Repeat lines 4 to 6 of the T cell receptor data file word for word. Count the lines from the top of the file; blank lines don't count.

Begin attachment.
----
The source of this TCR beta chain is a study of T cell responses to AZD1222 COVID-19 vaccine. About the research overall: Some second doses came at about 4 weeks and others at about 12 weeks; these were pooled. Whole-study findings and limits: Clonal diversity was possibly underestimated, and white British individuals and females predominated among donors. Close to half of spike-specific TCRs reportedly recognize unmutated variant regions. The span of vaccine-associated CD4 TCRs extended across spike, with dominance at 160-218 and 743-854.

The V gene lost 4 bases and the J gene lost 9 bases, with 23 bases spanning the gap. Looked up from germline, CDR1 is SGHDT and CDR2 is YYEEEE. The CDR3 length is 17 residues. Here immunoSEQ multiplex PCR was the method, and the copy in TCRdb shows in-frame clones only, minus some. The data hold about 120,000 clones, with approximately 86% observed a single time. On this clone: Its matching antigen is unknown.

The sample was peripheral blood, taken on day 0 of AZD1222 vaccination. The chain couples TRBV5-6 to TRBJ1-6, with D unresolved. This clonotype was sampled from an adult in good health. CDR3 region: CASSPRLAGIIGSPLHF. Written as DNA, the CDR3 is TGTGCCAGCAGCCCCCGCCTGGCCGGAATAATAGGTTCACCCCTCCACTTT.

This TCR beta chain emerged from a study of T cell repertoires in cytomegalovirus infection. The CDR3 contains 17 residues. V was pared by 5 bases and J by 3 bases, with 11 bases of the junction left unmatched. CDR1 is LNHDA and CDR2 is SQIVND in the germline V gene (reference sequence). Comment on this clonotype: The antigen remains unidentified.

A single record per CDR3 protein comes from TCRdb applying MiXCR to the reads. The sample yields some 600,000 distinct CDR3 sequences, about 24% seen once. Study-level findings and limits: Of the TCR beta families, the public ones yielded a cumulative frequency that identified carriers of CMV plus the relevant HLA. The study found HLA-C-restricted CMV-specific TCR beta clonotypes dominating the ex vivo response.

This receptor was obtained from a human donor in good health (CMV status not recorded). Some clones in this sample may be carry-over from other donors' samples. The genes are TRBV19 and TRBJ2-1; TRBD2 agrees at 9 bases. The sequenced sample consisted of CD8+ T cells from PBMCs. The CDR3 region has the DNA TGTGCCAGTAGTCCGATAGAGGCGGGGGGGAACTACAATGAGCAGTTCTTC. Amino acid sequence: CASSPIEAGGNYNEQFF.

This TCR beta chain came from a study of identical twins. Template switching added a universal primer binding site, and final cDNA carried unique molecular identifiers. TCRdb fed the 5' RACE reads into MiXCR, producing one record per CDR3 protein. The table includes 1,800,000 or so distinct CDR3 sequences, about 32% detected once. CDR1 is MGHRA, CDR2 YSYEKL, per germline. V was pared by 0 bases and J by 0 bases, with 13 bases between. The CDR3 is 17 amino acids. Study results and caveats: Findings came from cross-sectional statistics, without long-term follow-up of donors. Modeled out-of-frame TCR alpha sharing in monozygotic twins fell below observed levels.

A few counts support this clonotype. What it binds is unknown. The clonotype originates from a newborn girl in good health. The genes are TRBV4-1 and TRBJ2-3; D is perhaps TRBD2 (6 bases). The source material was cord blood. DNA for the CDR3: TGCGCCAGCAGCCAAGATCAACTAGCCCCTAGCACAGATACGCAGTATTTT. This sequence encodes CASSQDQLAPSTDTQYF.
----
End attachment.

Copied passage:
This TCR beta chain emerged from a study of T cell repertoires in cytomegalovirus infection. The CDR3 contains 17 residues. V was pared by 5 bases and J by 3 bases, with 11 bases of the junction left unmatched. CDR1 is LNHDA and CDR2 is SQIVND in the germline V gene (reference sequence). Comment on this clonotype: The antigen remains unidentified.

A single record per CDR3 protein comes from TCRdb applying MiXCR to the reads. The sample yields some 600,000 distinct CDR3 sequences, about 24% seen once. Study-level findings and limits: Of the TCR beta families, the public ones yielded a cumulative frequency that identified carriers of CMV plus the relevant HLA. The study found HLA-C-restricted CMV-specific TCR beta clonotypes dominating the ex vivo response.

This receptor was obtained from a human donor in good health (CMV status not recorded). Some clones in this sample may be carry-over from other donors' samples. The genes are TRBV19 and TRBJ2-1; TRBD2 agrees at 9 bases. The sequenced sample consisted of CD8+ T cells from PBMCs. The CDR3 region has the DNA TGTGCCAGTAGTCCGATAGAGGCGGGGGGGAACTACAATGAGCAGTTCTTC. Amino acid sequence: CASSPIEAGGNYNEQFF.